Who knew that there were so many options?
There’s a new first-year college-level Biblical Hebrew grammar published about every six months. There are so many to choose from! What are the main choices involved? I’ve figured out these differences in approach:
- Is it systematic/deductive, or inductive? Does it offer principles and patterns up front, and then show examples of how these work out in practice? Or does it confront the student with (common) phenomena of the Hebrew text, familiarizing through sheer exposure, and explain what’s going on after the fact? Most grammars, such as those by Ross, Pratico & van Pelt, and Kelley do the former. A few take the inductive approach, namely Bonnie Kittel et al, and John Dobson’s Learn Biblical Hebrew.
- In a related question, is it purely morphological/grammatical or does it take notice of syntax and even discourse-level phenomena? That is, does it describe the Hebrew language from the smallest units steadily upwards, eventually mentioning issues of syntax about the end of the first year? Does discourse analysis feature at all? Dobson seeks to introduce syntax quite early along with word-level grammatical ideas. Rocine boasts the inclusion of discourse analysis, but I haven’t seen a copy of this quite yet. Duane Garrett’s work makes deliberate room for syntax and also discourse, but well down the track, and this is where syntax-level learning appears in most grammars.
- Does it stick to reading and writing Hebrew? Or is speaking and hearing the Hebrew prioritized? Another way to put this is, is it learned like a dead language (which it partly is) to simply be read? Or is it learned through conversation as today’s living languages commonly are (one of which is partly is)? The trend is toward the latter, but some think this is the wrong way to go. Randall Buth’s Living Biblical Hebrew material is enthusiastically conversational. Nancy DeClaisse-Walford in the preface to her grammar is stoutly opposed.
- Is it arranged like a reference grammar, treating nouns and nominals first, then eventually moving to verbs and verbals? Should a learning grammar be arranged just like a reference grammar, structurally? Is that necessarily helpful. Kelley and Pratico & van Pelt are both clear and usable, but for verbs to first appear in unit 12??? It’s like building an entire car down to the windscreen wiper blades and tyre black before inserting an engine.
- Is it seen as important to be able to translate English into Hebrew, even as a learning device, or is this let go?
- Is any attempt made to contextualize biblical Hebrew in its ancient linguistic environment (West Semitic languages) or to explain its origin or development? Most don’t.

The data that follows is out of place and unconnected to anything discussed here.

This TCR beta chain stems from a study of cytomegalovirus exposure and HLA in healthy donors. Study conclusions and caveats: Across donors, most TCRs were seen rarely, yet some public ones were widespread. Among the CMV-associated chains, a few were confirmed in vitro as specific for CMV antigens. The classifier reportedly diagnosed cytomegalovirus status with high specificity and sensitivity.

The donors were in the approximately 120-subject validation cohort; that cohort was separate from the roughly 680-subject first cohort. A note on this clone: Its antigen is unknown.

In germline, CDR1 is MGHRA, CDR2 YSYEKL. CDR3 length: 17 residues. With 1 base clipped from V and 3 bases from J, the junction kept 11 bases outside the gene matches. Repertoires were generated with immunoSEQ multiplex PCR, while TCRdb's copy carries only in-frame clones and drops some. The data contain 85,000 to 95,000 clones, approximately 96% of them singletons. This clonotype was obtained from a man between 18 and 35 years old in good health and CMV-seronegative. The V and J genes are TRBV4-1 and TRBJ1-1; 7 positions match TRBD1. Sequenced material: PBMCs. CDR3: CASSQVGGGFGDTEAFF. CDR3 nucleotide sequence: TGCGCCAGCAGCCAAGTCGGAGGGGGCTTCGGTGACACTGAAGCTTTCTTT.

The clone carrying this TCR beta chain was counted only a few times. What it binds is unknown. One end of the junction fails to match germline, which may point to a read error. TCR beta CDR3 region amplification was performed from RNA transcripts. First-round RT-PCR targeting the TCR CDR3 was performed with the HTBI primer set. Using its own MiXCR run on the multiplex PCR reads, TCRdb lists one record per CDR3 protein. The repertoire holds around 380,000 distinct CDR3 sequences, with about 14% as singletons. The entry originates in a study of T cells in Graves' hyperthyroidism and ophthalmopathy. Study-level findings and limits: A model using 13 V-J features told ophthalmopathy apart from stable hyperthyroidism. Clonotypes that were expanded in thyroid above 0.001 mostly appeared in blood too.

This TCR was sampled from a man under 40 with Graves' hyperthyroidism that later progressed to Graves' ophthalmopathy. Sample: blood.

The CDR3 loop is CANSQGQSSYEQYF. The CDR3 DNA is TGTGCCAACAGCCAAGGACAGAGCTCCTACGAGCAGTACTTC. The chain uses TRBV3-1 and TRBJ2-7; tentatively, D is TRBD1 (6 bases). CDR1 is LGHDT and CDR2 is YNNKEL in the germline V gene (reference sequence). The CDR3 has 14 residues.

- Is there any explanation of how to use language tools? Are lexica, theological wordbooks and concordances explained? Since the latter are arguably redundant in the computer age, the follow-up question is, does the grammar let on that digital language tools exist? Is it believable that most offer no such hint?
- Does it teach, or refresh, or simply assume the student’s English grammar? I memorably had one student (of New Testament Greek, not Hebrew) years ago who asked me halfway through the first-year course, “What’s the difference between a noun and a verb again?” I’ve come a long way as a teacher since then, let’s hope, but that tells you something about how much English grammar we can take for granted with some Aussie students! I know from experience that things are better in the US, and can be very good in the ole UK, but there may be a case for taking some time deliberately to (re)introduce English grammar. For a great example, see Gary Long’s Grammatical Concepts 101 for Biblical Hebrew.
- What if vocabulary could be taught in semantic fields or domains? This might be something we can take from modern language learning, with a few tweaks. Could we teach praise terminology from the Psalms in a bundle? Legal terminology from the torah? Key storytelling or action terms that would help with narrative? Wouldn’t vocab stick better if passed on in clusters that are related in meaning and often share contexts? (I credit David Gormley-O’Brien’s talk at the SCD Teaching and Learning Conference in Sydney, September 2014, for this idea.) Cook and Holmstedt espouse this as a value in the introduction to their grammar.
With only a couple of dozen readers, I guess I’m not expecting to be inundated with feedback, but I know that one or two of you have done Hebrew, and I’d welcome any opinions from your end.
Anything to improve the student’s learning experience, and keep a few of them reading their Hebrew Bibles for years to come!